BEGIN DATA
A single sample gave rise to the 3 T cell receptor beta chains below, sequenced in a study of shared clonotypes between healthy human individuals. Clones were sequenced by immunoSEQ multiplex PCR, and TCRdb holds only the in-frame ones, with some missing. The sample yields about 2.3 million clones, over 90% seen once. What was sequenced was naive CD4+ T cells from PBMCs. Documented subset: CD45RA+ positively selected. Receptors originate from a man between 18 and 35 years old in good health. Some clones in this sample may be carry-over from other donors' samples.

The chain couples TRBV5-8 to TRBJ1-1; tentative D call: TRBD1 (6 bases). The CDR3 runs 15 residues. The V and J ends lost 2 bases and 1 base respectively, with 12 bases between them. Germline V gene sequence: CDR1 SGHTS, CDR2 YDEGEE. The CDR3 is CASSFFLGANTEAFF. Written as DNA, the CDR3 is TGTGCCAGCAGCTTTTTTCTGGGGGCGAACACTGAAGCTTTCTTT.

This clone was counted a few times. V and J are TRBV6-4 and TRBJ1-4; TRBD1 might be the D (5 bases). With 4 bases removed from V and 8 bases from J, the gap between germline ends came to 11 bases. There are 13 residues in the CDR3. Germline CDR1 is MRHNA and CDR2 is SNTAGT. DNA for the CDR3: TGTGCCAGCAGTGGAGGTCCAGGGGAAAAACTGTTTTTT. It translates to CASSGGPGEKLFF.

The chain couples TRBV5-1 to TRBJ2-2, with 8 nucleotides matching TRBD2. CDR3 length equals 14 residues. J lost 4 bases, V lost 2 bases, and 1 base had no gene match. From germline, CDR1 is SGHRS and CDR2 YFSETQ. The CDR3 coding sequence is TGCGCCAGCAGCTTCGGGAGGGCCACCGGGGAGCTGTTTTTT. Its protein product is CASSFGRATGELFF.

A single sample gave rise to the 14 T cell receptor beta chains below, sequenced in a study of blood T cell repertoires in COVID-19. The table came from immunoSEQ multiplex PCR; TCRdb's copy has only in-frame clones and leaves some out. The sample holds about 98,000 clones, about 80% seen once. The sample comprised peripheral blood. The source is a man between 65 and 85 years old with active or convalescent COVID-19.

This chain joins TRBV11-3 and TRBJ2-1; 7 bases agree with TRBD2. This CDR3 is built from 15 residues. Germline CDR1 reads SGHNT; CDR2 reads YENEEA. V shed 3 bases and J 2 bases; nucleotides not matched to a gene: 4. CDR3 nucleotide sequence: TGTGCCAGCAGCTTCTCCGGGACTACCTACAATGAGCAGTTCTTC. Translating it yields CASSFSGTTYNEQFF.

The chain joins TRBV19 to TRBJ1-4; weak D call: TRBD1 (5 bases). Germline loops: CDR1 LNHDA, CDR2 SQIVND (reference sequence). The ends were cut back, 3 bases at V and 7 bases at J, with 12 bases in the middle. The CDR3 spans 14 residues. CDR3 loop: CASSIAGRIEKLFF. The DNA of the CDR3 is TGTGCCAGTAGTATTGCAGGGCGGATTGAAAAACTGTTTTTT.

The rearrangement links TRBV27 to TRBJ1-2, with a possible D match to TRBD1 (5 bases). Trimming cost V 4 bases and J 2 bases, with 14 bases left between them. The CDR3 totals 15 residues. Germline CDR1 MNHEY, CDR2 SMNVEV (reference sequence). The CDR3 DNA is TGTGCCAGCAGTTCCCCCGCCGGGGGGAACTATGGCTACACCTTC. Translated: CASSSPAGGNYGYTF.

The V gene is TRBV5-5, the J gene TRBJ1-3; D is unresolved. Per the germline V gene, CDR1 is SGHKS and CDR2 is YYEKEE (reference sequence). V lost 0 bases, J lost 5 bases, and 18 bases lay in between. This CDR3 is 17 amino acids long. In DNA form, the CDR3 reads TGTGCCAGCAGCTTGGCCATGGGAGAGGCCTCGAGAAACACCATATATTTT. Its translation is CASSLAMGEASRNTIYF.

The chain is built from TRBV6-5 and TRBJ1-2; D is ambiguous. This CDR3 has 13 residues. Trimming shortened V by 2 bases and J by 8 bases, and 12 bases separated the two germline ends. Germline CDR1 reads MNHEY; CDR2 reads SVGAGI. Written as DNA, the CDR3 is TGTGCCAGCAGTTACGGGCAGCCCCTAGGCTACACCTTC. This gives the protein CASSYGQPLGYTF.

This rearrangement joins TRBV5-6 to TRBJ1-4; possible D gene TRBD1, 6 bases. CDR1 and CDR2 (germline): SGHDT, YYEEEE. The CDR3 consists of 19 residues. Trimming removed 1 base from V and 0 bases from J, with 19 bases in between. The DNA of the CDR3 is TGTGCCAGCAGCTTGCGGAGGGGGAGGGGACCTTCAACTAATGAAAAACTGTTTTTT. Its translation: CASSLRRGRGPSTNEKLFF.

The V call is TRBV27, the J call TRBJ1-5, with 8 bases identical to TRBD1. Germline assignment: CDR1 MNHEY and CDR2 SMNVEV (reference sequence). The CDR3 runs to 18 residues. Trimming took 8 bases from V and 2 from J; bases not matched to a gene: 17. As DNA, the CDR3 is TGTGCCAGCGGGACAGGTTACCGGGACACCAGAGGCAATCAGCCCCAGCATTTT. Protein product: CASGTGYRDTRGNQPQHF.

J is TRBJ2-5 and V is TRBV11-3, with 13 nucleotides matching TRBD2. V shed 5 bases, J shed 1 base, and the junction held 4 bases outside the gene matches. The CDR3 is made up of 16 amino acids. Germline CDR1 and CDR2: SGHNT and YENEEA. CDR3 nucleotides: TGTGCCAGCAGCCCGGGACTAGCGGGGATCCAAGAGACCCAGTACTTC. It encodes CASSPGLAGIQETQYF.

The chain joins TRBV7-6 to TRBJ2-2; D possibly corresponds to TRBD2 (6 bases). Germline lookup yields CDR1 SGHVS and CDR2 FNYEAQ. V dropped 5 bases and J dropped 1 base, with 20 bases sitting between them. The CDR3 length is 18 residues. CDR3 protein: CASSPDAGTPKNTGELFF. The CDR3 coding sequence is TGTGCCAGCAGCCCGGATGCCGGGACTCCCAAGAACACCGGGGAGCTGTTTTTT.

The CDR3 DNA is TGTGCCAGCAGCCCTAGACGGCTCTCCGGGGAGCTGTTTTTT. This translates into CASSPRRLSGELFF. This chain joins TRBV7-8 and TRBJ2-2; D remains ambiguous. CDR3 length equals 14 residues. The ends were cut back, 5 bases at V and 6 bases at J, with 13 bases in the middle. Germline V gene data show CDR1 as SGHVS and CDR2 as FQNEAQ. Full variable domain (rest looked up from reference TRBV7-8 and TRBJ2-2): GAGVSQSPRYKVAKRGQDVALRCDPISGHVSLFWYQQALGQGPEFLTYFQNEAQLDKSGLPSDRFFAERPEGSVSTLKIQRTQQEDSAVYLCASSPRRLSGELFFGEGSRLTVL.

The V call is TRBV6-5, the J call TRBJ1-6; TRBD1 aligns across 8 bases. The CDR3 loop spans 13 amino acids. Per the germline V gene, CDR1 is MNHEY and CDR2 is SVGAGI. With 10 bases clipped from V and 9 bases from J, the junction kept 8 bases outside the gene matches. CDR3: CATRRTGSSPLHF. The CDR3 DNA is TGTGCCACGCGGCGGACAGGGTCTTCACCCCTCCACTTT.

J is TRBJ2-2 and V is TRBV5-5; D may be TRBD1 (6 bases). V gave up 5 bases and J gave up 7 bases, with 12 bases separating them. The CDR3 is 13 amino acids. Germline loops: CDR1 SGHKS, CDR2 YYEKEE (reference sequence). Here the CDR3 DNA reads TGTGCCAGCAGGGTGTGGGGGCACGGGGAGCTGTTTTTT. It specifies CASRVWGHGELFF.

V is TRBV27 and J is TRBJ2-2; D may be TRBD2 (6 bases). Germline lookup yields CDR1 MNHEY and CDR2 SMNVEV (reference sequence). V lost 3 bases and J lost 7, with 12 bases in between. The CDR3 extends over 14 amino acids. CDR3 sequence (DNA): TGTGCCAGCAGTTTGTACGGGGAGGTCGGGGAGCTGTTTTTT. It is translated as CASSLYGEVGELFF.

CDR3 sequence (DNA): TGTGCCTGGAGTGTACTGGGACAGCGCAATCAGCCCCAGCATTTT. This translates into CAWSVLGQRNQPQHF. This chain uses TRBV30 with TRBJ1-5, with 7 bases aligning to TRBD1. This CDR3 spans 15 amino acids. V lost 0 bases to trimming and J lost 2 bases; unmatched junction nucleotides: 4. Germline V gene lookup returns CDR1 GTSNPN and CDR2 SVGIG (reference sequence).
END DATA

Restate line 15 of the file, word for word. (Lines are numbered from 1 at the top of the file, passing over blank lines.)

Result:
The CDR3 DNA is TGTGCCAGCAGCCCTAGACGGCTCTCCGGGGAGCTGTTTTTT. This translates into CASSPRRLSGELFF. This chain joins TRBV7-8 and TRBJ2-2; D remains ambiguous. CDR3 length equals 14 residues. The ends were cut back, 5 bases at V and 6 bases at J, with 13 bases in the middle. Germline V gene data show CDR1 as SGHVS and CDR2 as FQNEAQ. Full variable domain (rest looked up from reference TRBV7-8 and TRBJ2-2): GAGVSQSPRYKVAKRGQDVALRCDPISGHVSLFWYQQALGQGPEFLTYFQNEAQLDKSGLPSDRFFAERPEGSVSTLKIQRTQQEDSAVYLCASSPRRLSGELFFGEGSRLTVL.